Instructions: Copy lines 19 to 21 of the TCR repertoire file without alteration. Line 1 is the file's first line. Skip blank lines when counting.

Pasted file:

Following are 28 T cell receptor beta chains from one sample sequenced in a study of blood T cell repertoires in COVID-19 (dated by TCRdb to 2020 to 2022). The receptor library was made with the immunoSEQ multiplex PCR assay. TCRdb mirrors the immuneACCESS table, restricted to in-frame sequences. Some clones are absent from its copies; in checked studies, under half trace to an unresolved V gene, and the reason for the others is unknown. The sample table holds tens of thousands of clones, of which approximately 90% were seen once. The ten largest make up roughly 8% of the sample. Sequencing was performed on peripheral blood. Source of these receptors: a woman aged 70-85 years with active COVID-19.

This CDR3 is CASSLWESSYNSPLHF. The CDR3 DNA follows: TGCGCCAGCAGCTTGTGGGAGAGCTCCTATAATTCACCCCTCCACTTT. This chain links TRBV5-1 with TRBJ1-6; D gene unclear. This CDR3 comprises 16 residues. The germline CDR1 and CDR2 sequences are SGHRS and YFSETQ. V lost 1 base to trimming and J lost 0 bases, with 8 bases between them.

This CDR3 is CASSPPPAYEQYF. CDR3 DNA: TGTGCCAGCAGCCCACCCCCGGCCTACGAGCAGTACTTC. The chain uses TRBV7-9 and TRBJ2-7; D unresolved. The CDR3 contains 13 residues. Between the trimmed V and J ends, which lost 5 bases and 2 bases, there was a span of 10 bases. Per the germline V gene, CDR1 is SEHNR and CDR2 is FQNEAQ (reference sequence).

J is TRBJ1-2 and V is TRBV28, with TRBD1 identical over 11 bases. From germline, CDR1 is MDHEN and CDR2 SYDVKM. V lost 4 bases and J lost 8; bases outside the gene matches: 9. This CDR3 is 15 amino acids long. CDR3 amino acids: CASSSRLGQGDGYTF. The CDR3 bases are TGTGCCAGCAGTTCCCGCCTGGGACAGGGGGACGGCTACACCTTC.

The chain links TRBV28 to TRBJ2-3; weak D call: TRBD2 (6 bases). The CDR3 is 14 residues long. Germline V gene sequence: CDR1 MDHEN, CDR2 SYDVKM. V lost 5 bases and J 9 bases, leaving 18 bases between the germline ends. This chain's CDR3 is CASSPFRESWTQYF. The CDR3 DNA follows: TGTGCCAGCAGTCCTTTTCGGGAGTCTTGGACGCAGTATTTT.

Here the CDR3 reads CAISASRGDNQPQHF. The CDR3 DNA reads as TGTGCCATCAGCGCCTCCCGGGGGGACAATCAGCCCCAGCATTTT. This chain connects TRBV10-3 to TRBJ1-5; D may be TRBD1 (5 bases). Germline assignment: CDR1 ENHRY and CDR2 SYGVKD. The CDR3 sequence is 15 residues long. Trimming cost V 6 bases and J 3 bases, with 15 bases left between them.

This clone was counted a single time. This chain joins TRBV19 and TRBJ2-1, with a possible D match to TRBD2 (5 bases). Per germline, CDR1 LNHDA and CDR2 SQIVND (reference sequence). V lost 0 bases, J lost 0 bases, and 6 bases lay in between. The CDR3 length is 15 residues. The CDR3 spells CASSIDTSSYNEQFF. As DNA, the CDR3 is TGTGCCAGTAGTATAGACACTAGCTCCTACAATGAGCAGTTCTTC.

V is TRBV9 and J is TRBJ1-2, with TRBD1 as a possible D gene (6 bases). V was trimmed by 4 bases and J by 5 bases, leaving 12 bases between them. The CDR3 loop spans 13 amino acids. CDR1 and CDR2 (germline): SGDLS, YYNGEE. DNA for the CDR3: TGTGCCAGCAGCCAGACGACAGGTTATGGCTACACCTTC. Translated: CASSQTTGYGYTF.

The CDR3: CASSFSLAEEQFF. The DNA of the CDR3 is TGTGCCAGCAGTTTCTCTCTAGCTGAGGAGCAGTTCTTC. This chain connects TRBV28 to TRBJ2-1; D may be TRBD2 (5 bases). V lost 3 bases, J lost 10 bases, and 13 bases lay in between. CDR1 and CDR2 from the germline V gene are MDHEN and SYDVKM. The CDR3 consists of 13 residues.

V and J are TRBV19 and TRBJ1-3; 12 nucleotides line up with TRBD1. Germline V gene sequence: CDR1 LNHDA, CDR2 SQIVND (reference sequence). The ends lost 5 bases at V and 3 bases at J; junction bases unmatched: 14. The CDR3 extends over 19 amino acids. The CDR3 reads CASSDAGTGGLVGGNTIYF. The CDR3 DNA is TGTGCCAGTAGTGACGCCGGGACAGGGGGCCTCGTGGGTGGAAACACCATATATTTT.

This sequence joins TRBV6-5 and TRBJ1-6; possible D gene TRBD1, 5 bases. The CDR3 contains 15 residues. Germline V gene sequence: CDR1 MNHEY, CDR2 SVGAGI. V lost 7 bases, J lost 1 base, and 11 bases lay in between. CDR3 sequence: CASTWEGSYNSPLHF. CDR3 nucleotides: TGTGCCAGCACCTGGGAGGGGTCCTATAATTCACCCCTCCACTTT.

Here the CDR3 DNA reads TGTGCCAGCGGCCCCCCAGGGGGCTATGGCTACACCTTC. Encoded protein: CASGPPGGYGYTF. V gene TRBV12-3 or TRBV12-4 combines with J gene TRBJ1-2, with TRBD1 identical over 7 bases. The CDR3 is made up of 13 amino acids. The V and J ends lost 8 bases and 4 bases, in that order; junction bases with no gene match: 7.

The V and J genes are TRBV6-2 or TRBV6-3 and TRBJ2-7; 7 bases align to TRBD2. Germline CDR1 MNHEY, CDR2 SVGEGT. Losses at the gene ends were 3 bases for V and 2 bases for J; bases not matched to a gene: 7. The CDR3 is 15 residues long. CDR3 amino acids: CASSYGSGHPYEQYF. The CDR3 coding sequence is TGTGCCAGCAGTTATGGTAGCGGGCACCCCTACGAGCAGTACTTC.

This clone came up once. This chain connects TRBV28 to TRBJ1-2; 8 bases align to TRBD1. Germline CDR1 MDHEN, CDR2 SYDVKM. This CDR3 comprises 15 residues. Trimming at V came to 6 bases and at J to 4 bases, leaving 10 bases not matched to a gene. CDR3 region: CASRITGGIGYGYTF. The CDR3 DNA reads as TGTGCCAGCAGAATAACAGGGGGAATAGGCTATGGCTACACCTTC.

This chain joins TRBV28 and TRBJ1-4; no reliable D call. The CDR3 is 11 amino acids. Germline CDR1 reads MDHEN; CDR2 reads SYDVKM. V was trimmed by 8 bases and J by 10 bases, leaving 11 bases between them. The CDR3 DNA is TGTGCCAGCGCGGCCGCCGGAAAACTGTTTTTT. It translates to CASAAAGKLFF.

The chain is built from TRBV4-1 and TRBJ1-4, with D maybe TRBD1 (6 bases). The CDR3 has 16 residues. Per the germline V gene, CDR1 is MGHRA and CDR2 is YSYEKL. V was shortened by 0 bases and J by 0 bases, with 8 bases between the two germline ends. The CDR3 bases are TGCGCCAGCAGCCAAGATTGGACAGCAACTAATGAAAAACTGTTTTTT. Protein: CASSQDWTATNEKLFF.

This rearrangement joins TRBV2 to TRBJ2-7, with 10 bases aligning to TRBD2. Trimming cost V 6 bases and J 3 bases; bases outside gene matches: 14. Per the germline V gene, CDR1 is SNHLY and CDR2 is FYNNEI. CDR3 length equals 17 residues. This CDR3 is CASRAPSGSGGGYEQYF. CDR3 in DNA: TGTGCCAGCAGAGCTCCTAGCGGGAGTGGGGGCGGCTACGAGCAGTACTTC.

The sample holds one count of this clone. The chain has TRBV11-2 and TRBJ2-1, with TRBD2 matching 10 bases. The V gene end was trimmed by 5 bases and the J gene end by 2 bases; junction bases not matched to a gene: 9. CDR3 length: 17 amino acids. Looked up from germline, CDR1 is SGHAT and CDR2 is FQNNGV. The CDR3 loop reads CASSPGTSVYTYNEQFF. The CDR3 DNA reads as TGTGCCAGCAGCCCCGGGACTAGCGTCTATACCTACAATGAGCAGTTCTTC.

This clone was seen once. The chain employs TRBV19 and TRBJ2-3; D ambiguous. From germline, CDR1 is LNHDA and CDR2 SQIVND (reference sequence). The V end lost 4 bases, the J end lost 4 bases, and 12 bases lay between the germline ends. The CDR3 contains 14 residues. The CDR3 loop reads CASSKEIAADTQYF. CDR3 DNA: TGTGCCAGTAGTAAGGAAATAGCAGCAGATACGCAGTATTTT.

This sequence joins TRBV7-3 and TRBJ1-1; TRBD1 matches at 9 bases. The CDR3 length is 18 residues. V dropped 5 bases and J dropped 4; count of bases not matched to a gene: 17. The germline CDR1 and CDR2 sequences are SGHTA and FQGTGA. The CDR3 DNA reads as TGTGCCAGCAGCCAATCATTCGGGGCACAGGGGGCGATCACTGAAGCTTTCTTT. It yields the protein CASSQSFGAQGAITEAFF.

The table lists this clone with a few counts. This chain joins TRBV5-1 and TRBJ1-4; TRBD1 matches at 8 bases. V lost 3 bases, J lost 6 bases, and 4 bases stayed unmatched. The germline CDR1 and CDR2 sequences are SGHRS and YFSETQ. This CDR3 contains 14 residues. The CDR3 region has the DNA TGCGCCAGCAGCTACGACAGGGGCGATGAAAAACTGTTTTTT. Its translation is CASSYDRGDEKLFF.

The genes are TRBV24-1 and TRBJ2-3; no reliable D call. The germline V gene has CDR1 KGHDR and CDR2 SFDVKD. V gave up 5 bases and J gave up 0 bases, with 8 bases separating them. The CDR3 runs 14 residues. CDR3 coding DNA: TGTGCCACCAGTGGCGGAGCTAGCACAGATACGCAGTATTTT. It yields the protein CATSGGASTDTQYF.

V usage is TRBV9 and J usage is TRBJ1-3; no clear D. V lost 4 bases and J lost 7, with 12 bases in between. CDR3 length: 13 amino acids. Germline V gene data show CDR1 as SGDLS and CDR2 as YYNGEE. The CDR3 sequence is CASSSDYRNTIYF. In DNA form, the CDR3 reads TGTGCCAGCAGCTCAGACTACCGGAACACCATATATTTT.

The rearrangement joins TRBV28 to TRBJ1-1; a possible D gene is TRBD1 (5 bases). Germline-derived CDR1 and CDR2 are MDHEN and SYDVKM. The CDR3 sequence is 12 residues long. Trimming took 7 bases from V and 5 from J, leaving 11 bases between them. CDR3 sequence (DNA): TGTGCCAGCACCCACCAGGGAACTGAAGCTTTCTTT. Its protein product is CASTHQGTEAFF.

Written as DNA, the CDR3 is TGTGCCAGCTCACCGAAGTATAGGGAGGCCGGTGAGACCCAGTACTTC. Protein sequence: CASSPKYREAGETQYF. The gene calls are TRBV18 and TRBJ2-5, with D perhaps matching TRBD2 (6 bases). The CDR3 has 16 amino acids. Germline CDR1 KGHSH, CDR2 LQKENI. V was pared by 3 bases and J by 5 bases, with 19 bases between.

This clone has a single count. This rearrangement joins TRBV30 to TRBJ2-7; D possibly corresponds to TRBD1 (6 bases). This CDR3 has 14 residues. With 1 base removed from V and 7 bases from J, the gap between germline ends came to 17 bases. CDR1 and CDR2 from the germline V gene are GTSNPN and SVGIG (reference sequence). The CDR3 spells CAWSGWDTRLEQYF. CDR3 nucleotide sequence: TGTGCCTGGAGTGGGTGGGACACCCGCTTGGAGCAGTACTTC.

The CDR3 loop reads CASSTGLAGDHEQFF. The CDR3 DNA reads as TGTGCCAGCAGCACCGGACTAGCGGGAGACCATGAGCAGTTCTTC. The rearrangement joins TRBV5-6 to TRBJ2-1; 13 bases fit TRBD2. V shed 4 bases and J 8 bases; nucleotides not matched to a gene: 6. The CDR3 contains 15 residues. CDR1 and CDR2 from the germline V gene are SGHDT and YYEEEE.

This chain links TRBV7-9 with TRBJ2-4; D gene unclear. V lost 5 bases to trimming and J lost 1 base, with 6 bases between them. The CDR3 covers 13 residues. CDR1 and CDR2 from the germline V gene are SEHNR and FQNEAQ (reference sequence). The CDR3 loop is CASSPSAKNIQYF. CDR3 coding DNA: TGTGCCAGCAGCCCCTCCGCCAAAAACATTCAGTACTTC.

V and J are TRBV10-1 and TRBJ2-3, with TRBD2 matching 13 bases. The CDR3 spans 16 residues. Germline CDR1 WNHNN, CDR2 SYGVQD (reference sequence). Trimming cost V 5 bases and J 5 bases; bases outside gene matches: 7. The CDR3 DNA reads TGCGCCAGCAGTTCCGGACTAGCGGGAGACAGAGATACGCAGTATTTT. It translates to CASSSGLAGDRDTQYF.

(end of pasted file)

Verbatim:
This clone was seen once. The chain employs TRBV19 and TRBJ2-3; D ambiguous. From germline, CDR1 is LNHDA and CDR2 SQIVND (reference sequence). The V end lost 4 bases, the J end lost 4 bases, and 12 bases lay between the germline ends. The CDR3 contains 14 residues. The CDR3 loop reads CASSKEIAADTQYF. CDR3 DNA: TGTGCCAGTAGTAAGGAAATAGCAGCAGATACGCAGTATTTT.

This sequence joins TRBV7-3 and TRBJ1-1; TRBD1 matches at 9 bases. The CDR3 length is 18 residues. V dropped 5 bases and J dropped 4; count of bases not matched to a gene: 17. The germline CDR1 and CDR2 sequences are SGHTA and FQGTGA. The CDR3 DNA reads as TGTGCCAGCAGCCAATCATTCGGGGCACAGGGGGCGATCACTGAAGCTTTCTTT. It yields the protein CASSQSFGAQGAITEAFF.

The table lists this clone with a few counts. This chain joins TRBV5-1 and TRBJ1-4; TRBD1 matches at 8 bases. V lost 3 bases, J lost 6 bases, and 4 bases stayed unmatched. The germline CDR1 and CDR2 sequences are SGHRS and YFSETQ. This CDR3 contains 14 residues. The CDR3 region has the DNA TGCGCCAGCAGCTACGACAGGGGCGATGAAAAACTGTTTTTT. Its translation is CASSYDRGDEKLFF.